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ECJ to strike down Data Retention Directive

The European Court of Justice declared the Data Retention Directive to be invalid in the judgment issued on 8 April 2014 in Joined Cases C-293/12 and C-594/12. According to the Directive telecommunications services providers were obliged to retain data of phone calls made by citizens of the European Union, including traffic and location data. The enactment also allowed courts, law enforcement authorities and secret services to access such data.

The Court noted that the retention of telecommunication data may seriously interfere with the rights to respect for private life and to the protection of personal data. A review of collected telecommunication data enables authorities to examine a person’s social relationships, places of residence occupied over a given time or daily movements.

The Court took the view that the measure itself may be admissible in certain circumstances, but only with appropriate safeguards put in place to protect citizens against a disproportionate interference with their rights and freedoms. However, the ECJ ruled that the existing Data Retention Directive did not meet this requirement as it failed to set a sufficiently strict legal framework which would guarantee that law enforcement and secret services could use telecommunication data only to the extent necessary and only for the purpose of prosecuting the most serious crimes. Moreover, the Directive has not made access to data subject to judicial review or established a set of precise criteria governing the data retention period. In setting out conditions for access to retained data, it makes no distinction between different categories of telecommunication data. Also, the Directive fails to ensure the irreversible destruction of data after expiry of the retention period. The Court also criticised the EU lawmakers for failing to impose an obligation to retain telecommunication data within the European Union.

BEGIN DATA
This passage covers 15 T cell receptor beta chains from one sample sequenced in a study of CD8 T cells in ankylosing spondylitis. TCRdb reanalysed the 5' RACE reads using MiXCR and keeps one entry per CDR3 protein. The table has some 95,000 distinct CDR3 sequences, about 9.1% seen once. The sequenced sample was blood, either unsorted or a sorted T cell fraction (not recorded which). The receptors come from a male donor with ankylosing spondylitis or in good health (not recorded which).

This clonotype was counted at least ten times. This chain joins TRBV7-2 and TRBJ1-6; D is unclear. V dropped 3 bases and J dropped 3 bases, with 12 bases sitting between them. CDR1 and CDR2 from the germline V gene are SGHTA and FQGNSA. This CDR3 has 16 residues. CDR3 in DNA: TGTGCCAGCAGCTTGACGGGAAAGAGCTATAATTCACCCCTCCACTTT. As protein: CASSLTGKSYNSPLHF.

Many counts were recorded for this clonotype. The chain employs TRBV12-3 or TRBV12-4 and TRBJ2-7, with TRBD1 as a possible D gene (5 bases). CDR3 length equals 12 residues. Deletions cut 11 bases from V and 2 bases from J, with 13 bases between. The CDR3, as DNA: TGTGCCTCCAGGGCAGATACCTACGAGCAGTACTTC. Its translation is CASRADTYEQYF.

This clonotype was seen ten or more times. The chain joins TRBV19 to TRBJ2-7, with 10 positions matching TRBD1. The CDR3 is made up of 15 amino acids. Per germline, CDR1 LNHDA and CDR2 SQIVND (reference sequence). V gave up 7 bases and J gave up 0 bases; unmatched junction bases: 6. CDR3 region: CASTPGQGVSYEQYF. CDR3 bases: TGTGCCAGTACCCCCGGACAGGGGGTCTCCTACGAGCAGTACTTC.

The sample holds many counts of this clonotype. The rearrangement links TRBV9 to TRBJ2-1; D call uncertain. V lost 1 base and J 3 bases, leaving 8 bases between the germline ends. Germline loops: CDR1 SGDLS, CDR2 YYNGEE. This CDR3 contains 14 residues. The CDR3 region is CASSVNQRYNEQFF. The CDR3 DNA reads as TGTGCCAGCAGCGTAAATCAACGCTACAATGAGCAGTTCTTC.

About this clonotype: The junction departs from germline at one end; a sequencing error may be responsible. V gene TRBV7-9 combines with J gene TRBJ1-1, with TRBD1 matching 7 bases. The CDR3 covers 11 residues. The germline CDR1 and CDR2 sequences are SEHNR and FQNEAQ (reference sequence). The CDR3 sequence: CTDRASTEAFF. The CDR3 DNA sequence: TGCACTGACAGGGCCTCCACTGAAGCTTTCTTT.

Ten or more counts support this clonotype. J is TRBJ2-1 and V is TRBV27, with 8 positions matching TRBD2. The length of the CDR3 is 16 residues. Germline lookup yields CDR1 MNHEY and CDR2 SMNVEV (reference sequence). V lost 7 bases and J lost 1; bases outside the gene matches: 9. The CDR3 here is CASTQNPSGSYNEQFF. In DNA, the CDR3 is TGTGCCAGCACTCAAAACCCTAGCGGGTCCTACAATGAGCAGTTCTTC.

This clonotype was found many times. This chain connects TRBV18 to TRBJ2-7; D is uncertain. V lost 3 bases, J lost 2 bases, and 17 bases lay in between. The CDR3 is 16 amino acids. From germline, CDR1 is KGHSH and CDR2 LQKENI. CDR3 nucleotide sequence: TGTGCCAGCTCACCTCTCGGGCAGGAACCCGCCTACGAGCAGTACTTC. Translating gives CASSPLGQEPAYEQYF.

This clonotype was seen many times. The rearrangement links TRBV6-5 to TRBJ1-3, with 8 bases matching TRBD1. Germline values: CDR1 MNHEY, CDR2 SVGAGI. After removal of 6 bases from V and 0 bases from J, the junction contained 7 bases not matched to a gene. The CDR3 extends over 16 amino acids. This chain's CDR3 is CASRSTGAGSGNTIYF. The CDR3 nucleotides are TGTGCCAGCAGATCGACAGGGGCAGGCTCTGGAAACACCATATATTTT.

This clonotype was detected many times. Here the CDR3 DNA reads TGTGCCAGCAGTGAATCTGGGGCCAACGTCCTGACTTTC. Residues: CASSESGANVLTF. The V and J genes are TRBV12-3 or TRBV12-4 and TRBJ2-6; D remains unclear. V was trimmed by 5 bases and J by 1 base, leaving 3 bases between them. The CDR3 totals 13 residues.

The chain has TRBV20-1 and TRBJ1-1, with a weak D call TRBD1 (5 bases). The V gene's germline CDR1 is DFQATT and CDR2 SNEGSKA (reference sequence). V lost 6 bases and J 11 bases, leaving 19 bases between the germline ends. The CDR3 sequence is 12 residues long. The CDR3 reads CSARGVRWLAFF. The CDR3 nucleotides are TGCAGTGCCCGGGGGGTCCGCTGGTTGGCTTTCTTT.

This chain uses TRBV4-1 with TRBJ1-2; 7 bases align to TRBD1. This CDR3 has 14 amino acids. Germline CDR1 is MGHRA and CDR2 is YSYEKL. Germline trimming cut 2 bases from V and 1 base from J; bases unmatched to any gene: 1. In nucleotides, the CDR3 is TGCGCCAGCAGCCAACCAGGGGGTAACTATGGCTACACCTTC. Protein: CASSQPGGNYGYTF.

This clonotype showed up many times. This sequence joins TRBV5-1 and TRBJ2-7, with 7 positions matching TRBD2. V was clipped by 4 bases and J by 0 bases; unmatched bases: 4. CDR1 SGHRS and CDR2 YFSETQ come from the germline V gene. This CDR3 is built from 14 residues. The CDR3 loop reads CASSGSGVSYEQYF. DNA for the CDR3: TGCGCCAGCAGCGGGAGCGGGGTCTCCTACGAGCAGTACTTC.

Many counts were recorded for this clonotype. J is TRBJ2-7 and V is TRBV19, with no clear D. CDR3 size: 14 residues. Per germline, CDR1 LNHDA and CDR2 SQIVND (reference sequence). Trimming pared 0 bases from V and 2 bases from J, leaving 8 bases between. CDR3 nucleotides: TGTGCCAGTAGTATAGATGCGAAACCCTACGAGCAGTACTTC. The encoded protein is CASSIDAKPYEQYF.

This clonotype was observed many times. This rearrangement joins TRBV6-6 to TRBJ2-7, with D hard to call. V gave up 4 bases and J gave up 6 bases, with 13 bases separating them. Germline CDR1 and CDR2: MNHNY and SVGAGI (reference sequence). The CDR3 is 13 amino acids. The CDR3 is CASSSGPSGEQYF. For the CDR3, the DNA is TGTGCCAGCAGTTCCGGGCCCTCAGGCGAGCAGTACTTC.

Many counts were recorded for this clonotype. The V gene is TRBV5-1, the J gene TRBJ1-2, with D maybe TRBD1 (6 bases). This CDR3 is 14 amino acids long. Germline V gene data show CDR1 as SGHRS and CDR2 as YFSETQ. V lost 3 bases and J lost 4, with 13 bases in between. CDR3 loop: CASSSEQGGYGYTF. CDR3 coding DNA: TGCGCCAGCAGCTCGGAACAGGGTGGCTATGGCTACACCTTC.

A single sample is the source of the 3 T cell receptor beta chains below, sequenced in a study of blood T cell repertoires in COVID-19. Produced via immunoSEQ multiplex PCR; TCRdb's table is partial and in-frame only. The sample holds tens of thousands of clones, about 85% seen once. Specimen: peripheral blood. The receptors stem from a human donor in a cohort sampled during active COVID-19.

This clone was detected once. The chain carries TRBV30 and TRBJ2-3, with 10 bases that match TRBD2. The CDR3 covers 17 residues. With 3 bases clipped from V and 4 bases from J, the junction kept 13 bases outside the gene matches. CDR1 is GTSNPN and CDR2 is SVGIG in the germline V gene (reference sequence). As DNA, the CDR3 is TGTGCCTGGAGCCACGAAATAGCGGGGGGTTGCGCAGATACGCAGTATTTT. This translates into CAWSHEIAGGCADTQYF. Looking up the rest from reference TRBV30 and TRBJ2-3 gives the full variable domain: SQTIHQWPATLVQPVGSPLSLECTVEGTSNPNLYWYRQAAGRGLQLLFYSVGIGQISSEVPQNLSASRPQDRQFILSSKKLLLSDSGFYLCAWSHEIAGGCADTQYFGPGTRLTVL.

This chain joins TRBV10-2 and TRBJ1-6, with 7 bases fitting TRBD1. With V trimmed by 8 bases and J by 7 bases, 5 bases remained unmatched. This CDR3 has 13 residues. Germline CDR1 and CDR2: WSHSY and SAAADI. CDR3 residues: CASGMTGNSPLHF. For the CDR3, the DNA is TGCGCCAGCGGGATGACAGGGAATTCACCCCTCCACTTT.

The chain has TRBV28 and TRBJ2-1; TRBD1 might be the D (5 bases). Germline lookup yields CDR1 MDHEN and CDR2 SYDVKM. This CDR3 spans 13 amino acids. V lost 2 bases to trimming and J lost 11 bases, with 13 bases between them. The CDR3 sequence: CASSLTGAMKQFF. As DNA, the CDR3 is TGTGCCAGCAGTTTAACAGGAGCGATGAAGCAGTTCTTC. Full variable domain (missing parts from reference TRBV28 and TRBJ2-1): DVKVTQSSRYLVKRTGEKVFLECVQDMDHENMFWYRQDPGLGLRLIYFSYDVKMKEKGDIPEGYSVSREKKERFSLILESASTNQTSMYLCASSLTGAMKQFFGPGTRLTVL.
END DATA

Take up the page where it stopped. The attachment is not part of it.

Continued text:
“All these issues appear in the Polish telecommunication data retention laws”, says Dorota Głowacka, a lawyer with the HFHR. “The regulations currently in force enable different agencies to freely access the data and may create an environment for abuse. The Helsinki Foundation has long called for legislative reform of data retention laws. The HFHR has advocated for the establishment of an effective mechanism for supervising access to retained data; we proposed to create a closed list of serious crimes which may be prosecuted with the use of retained telecommunication data and requested the introduction of a legal duty to notify a person whose data has been accessed”, says Ms Głowacka.

Dr Adam Bodnar, HFHR Deputy President, adds: “The judgment of the European Court of Justice will undoubtedly influence the outcome of a case, currently pending before Polish Constitutional Tribunal, which involves the constitutionality of law enforcement agencies’ and prosecution service’s access to phone records. The Tribunal should now rule the case according to the Luxembourg Court’s interpretation of the right to privacy and the principle of proportionality”.

Telecommunication data retention laws have so far been deemed unconstitutional in a number of countries including Germany, Romania and the Czech Republic.


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